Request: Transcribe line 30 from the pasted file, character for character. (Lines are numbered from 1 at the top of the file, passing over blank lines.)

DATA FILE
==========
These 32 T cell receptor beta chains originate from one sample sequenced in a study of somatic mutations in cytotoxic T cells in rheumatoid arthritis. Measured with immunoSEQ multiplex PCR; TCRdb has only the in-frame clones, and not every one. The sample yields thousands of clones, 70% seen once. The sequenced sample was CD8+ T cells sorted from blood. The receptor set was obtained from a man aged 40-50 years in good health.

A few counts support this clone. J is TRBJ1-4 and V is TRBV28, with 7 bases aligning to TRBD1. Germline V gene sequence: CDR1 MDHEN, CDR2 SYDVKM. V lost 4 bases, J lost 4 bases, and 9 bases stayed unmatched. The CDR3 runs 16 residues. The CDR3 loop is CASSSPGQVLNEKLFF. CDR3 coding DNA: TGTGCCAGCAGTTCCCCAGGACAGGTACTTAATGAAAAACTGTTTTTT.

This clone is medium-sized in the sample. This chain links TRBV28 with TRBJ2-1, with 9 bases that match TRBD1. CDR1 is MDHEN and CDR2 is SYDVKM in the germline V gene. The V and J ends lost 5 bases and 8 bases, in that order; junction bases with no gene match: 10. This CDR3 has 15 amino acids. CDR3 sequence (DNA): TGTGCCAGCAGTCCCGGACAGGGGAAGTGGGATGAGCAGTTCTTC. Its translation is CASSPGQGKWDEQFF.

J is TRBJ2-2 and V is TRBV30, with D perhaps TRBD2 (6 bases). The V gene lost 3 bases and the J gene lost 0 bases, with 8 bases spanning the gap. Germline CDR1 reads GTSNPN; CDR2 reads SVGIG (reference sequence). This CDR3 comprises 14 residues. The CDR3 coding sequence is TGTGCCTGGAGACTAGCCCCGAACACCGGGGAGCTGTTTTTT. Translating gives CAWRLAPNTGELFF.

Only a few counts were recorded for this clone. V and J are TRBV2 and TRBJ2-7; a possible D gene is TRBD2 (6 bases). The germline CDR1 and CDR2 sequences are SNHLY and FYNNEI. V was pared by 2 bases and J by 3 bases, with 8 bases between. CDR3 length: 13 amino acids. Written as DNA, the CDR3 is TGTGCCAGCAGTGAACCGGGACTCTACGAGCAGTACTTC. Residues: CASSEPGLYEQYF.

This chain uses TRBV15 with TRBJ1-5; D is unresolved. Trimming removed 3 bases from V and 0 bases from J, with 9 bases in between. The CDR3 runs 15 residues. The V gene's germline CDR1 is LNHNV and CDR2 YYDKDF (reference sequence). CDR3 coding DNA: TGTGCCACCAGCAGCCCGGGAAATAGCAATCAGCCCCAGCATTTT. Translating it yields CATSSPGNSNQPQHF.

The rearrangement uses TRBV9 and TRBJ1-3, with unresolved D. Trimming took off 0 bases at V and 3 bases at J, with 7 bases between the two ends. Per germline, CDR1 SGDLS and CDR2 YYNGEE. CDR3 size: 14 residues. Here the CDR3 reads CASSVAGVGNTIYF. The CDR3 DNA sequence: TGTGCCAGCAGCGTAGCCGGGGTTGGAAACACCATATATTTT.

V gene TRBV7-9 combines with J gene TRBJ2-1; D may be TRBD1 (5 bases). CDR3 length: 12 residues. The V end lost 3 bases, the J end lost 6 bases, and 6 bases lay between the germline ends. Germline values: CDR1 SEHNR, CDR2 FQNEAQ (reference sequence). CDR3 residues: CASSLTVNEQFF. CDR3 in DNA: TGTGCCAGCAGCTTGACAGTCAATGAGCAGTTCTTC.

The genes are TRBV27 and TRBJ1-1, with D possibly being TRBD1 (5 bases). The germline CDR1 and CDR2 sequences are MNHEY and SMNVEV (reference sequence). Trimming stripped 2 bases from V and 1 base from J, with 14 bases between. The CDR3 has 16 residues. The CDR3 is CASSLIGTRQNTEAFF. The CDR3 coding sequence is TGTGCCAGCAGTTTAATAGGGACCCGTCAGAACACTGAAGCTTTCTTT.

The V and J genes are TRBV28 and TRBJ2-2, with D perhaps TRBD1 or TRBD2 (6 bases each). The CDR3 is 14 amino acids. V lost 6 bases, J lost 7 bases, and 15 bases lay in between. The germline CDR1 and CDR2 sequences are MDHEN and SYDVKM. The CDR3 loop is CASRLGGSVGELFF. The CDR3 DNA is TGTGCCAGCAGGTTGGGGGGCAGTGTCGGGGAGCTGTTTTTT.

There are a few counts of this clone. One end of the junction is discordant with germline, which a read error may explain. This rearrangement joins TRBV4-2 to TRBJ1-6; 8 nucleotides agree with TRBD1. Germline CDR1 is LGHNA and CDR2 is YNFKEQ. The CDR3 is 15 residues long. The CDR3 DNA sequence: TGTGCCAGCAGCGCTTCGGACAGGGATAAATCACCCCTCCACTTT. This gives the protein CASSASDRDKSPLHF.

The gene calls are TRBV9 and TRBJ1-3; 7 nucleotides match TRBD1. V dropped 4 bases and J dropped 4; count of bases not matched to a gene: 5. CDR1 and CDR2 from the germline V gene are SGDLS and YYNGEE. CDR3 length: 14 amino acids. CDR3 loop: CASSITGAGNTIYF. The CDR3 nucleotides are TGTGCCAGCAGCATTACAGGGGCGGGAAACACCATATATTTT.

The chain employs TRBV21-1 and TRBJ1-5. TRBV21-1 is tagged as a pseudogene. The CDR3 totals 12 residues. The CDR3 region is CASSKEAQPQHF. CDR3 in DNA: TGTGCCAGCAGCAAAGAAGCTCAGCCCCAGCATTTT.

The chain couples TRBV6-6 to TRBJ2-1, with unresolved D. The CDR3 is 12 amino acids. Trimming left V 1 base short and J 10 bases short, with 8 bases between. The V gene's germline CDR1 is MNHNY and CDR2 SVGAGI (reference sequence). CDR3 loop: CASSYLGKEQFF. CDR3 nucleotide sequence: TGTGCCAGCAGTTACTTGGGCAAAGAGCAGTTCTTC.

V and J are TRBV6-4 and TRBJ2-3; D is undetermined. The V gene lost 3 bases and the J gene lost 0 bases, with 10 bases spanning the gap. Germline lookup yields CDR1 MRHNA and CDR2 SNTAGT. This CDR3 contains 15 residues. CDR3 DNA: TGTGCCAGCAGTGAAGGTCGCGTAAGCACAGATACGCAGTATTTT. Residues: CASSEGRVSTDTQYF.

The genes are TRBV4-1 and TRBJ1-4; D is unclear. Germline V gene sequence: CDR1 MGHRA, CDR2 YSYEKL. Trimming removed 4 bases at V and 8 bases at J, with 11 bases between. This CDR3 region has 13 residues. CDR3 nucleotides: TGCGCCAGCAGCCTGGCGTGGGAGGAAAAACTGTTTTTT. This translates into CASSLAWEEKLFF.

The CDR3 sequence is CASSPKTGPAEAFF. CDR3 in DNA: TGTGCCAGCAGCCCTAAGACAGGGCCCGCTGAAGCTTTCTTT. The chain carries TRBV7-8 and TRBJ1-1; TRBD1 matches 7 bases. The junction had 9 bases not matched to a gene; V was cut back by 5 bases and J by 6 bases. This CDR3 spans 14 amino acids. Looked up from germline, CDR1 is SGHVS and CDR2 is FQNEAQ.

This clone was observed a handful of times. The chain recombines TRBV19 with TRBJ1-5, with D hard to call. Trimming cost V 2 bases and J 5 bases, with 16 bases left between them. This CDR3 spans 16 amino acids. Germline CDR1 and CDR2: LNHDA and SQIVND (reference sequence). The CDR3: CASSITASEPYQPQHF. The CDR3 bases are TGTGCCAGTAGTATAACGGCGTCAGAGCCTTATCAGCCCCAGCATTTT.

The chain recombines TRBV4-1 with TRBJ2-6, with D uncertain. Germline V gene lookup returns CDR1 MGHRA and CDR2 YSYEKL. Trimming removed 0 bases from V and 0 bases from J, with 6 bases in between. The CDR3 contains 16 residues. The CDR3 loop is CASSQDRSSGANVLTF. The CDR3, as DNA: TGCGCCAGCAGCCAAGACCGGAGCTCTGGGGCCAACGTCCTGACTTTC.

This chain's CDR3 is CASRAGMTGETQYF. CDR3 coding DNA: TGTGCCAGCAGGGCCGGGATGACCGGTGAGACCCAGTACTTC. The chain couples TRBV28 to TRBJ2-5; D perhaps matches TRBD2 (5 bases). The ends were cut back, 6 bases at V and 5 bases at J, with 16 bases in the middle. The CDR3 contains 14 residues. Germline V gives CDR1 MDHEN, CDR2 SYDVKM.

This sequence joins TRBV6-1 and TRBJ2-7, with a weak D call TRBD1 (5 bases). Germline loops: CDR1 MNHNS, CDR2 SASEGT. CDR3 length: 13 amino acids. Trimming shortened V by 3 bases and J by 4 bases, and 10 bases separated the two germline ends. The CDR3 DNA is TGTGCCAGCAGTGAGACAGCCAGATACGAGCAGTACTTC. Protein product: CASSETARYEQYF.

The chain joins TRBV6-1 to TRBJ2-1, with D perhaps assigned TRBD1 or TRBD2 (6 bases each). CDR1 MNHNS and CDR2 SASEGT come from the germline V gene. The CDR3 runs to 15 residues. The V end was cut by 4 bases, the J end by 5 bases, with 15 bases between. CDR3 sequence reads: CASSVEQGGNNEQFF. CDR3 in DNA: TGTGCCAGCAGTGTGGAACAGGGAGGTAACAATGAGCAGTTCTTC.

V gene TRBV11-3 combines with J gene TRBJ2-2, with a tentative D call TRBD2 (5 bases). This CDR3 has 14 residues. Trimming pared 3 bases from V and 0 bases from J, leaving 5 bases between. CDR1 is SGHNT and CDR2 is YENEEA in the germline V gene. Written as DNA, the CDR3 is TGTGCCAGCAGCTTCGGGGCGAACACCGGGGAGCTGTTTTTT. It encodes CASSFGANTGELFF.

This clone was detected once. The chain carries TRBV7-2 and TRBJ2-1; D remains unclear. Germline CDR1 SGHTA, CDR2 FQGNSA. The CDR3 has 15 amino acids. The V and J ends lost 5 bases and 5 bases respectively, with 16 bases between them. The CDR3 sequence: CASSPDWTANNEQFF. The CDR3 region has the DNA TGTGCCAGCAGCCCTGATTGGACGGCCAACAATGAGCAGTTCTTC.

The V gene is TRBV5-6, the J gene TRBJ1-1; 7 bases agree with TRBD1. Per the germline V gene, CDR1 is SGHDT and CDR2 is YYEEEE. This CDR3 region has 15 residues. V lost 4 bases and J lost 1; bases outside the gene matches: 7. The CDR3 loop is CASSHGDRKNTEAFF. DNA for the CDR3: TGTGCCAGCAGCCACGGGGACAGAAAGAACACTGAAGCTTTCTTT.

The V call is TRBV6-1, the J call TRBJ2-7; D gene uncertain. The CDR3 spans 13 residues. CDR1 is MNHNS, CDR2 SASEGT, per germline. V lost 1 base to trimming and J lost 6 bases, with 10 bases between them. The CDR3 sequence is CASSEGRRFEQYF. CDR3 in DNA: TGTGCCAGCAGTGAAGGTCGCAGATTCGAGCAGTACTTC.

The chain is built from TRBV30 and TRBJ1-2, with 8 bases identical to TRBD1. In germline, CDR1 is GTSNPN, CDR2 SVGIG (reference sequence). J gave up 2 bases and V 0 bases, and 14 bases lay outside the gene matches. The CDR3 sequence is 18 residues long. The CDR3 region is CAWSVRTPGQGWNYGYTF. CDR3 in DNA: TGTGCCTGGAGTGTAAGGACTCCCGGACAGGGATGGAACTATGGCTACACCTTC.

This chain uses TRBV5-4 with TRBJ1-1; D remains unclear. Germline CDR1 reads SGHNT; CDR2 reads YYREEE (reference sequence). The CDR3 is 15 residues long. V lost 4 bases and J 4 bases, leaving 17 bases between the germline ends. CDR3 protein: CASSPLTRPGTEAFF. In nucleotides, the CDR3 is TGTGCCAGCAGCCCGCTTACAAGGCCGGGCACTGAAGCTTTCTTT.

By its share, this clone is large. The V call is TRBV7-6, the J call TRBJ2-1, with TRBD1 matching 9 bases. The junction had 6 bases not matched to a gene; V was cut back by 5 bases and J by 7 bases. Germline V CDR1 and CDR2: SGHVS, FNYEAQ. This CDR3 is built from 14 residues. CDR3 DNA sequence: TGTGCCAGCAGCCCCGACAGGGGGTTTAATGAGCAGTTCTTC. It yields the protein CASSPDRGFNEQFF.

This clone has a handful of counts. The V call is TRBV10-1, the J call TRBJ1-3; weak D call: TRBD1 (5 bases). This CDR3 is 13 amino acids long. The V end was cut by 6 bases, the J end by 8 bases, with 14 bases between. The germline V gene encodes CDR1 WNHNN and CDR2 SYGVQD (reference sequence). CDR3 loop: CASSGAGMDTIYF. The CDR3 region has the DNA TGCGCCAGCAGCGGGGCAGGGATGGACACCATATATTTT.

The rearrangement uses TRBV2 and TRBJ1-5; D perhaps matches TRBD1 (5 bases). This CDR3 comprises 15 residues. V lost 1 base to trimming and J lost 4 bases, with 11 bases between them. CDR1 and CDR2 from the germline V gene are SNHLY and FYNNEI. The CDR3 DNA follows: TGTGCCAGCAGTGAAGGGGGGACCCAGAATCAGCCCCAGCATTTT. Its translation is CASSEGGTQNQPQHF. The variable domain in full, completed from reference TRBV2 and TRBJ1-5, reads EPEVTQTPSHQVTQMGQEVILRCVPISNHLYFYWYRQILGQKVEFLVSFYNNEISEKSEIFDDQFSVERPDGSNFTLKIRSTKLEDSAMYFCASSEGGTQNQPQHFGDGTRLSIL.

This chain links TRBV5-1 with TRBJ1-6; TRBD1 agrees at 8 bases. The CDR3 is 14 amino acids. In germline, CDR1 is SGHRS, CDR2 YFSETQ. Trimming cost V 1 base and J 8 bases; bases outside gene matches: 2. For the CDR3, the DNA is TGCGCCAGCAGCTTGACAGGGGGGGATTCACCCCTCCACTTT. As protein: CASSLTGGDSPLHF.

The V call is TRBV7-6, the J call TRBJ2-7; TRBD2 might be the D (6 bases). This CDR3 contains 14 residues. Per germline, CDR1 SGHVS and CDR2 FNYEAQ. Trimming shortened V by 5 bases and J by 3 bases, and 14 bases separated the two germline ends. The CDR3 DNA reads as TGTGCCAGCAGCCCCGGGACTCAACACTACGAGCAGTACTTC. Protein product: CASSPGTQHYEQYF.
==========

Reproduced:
This clone has a handful of counts. The V call is TRBV10-1, the J call TRBJ1-3; weak D call: TRBD1 (5 bases). This CDR3 is 13 amino acids long. The V end was cut by 6 bases, the J end by 8 bases, with 14 bases between. The germline V gene encodes CDR1 WNHNN and CDR2 SYGVQD (reference sequence). CDR3 loop: CASSGAGMDTIYF. The CDR3 region has the DNA TGCGCCAGCAGCGGGGCAGGGATGGACACCATATATTTT.